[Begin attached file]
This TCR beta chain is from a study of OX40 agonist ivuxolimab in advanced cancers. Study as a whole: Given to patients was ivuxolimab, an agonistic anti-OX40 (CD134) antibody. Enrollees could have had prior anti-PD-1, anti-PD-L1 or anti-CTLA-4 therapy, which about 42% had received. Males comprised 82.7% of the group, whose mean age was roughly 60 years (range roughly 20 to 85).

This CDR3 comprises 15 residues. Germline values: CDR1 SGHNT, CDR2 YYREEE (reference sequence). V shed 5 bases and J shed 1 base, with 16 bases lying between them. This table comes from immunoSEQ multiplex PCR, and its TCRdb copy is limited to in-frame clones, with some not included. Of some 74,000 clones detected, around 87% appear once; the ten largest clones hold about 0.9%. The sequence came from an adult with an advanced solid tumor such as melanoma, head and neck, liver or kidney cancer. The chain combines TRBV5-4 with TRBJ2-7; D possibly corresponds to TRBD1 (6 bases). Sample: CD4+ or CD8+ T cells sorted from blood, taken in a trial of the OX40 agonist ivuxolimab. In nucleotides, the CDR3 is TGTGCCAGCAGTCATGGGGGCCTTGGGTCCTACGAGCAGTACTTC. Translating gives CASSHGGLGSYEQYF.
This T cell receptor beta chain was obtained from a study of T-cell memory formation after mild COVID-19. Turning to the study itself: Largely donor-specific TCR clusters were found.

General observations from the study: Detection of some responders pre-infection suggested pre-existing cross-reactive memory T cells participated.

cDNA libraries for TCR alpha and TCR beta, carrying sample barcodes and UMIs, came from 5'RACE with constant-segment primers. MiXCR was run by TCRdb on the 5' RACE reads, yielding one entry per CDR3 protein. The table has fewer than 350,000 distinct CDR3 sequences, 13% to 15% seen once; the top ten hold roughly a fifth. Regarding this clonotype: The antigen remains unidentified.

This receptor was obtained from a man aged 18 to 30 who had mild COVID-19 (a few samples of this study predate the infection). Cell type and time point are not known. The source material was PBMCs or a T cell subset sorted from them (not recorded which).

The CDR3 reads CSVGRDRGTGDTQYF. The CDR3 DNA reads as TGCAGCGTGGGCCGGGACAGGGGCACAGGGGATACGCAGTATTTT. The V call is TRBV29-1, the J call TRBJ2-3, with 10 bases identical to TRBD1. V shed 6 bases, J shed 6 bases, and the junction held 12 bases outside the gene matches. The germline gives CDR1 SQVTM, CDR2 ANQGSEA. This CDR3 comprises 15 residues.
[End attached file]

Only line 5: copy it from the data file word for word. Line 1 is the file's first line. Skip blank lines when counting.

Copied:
cDNA libraries for TCR alpha and TCR beta, carrying sample barcodes and UMIs, came from 5'RACE with constant-segment primers. MiXCR was run by TCRdb on the 5' RACE reads, yielding one entry per CDR3 protein. The table has fewer than 350,000 distinct CDR3 sequences, 13% to 15% seen once; the top ten hold roughly a fifth. Regarding this clonotype: The antigen remains unidentified.